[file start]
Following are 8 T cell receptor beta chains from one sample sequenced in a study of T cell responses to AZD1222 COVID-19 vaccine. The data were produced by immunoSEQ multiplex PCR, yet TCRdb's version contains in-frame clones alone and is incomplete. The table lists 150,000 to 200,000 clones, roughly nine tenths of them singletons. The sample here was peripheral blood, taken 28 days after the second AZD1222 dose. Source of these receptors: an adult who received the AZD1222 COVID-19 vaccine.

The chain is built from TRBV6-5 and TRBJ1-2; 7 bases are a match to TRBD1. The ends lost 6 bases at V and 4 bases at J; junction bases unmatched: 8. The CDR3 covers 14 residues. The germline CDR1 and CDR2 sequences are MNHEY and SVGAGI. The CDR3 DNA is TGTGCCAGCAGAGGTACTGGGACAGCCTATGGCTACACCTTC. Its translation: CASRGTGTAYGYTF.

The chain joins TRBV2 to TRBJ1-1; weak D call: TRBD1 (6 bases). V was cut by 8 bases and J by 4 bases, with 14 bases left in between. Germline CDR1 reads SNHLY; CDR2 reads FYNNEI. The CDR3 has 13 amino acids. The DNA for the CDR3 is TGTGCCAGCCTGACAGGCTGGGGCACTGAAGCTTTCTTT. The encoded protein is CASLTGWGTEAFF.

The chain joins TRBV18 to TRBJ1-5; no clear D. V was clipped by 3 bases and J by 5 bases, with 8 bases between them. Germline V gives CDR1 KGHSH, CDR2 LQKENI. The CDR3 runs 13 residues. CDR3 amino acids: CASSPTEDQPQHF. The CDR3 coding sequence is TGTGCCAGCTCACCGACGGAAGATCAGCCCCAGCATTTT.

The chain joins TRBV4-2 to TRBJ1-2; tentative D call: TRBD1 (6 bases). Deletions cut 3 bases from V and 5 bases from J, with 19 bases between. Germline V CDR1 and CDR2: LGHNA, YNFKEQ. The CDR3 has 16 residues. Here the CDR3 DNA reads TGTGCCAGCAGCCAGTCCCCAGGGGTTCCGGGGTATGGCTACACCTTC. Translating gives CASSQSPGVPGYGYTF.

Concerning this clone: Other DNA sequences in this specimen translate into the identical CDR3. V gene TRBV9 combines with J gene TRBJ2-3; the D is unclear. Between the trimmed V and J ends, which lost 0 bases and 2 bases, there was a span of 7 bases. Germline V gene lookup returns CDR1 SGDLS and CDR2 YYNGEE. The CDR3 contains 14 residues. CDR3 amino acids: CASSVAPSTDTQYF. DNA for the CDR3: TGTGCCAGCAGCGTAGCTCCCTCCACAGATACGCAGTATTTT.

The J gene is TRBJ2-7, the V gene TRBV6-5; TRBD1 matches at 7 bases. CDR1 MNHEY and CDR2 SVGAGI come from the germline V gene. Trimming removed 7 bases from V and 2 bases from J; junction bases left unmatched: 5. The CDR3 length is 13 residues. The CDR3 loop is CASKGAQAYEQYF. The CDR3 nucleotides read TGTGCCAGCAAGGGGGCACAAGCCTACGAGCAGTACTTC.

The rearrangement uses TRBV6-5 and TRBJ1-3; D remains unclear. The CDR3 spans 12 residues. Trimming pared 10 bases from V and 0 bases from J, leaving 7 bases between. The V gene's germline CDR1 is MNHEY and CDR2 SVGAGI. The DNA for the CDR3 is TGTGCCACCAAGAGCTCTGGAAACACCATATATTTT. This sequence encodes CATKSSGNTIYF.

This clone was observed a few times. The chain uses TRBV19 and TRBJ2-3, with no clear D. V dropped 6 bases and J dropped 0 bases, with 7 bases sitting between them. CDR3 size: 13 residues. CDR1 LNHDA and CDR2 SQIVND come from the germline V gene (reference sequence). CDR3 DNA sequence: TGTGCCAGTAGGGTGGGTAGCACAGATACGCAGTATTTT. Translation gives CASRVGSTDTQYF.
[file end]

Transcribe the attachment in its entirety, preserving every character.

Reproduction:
Following are 8 T cell receptor beta chains from one sample sequenced in a study of T cell responses to AZD1222 COVID-19 vaccine. The data were produced by immunoSEQ multiplex PCR, yet TCRdb's version contains in-frame clones alone and is incomplete. The table lists 150,000 to 200,000 clones, roughly nine tenths of them singletons. The sample here was peripheral blood, taken 28 days after the second AZD1222 dose. Source of these receptors: an adult who received the AZD1222 COVID-19 vaccine.

The chain is built from TRBV6-5 and TRBJ1-2; 7 bases are a match to TRBD1. The ends lost 6 bases at V and 4 bases at J; junction bases unmatched: 8. The CDR3 covers 14 residues. The germline CDR1 and CDR2 sequences are MNHEY and SVGAGI. The CDR3 DNA is TGTGCCAGCAGAGGTACTGGGACAGCCTATGGCTACACCTTC. Its translation: CASRGTGTAYGYTF.

The chain joins TRBV2 to TRBJ1-1; weak D call: TRBD1 (6 bases). V was cut by 8 bases and J by 4 bases, with 14 bases left in between. Germline CDR1 reads SNHLY; CDR2 reads FYNNEI. The CDR3 has 13 amino acids. The DNA for the CDR3 is TGTGCCAGCCTGACAGGCTGGGGCACTGAAGCTTTCTTT. The encoded protein is CASLTGWGTEAFF.

The chain joins TRBV18 to TRBJ1-5; no clear D. V was clipped by 3 bases and J by 5 bases, with 8 bases between them. Germline V gives CDR1 KGHSH, CDR2 LQKENI. The CDR3 runs 13 residues. CDR3 amino acids: CASSPTEDQPQHF. The CDR3 coding sequence is TGTGCCAGCTCACCGACGGAAGATCAGCCCCAGCATTTT.

The chain joins TRBV4-2 to TRBJ1-2; tentative D call: TRBD1 (6 bases). Deletions cut 3 bases from V and 5 bases from J, with 19 bases between. Germline V CDR1 and CDR2: LGHNA, YNFKEQ. The CDR3 has 16 residues. Here the CDR3 DNA reads TGTGCCAGCAGCCAGTCCCCAGGGGTTCCGGGGTATGGCTACACCTTC. Translating gives CASSQSPGVPGYGYTF.

Concerning this clone: Other DNA sequences in this specimen translate into the identical CDR3. V gene TRBV9 combines with J gene TRBJ2-3; the D is unclear. Between the trimmed V and J ends, which lost 0 bases and 2 bases, there was a span of 7 bases. Germline V gene lookup returns CDR1 SGDLS and CDR2 YYNGEE. The CDR3 contains 14 residues. CDR3 amino acids: CASSVAPSTDTQYF. DNA for the CDR3: TGTGCCAGCAGCGTAGCTCCCTCCACAGATACGCAGTATTTT.

The J gene is TRBJ2-7, the V gene TRBV6-5; TRBD1 matches at 7 bases. CDR1 MNHEY and CDR2 SVGAGI come from the germline V gene. Trimming removed 7 bases from V and 2 bases from J; junction bases left unmatched: 5. The CDR3 length is 13 residues. The CDR3 loop is CASKGAQAYEQYF. The CDR3 nucleotides read TGTGCCAGCAAGGGGGCACAAGCCTACGAGCAGTACTTC.

The rearrangement uses TRBV6-5 and TRBJ1-3; D remains unclear. The CDR3 spans 12 residues. Trimming pared 10 bases from V and 0 bases from J, leaving 7 bases between. The V gene's germline CDR1 is MNHEY and CDR2 SVGAGI. The DNA for the CDR3 is TGTGCCACCAAGAGCTCTGGAAACACCATATATTTT. This sequence encodes CATKSSGNTIYF.

This clone was observed a few times. The chain uses TRBV19 and TRBJ2-3, with no clear D. V dropped 6 bases and J dropped 0 bases, with 7 bases sitting between them. CDR3 size: 13 residues. CDR1 LNHDA and CDR2 SQIVND come from the germline V gene (reference sequence). CDR3 DNA sequence: TGTGCCAGTAGGGTGGGTAGCACAGATACGCAGTATTTT. Translation gives CASRVGSTDTQYF.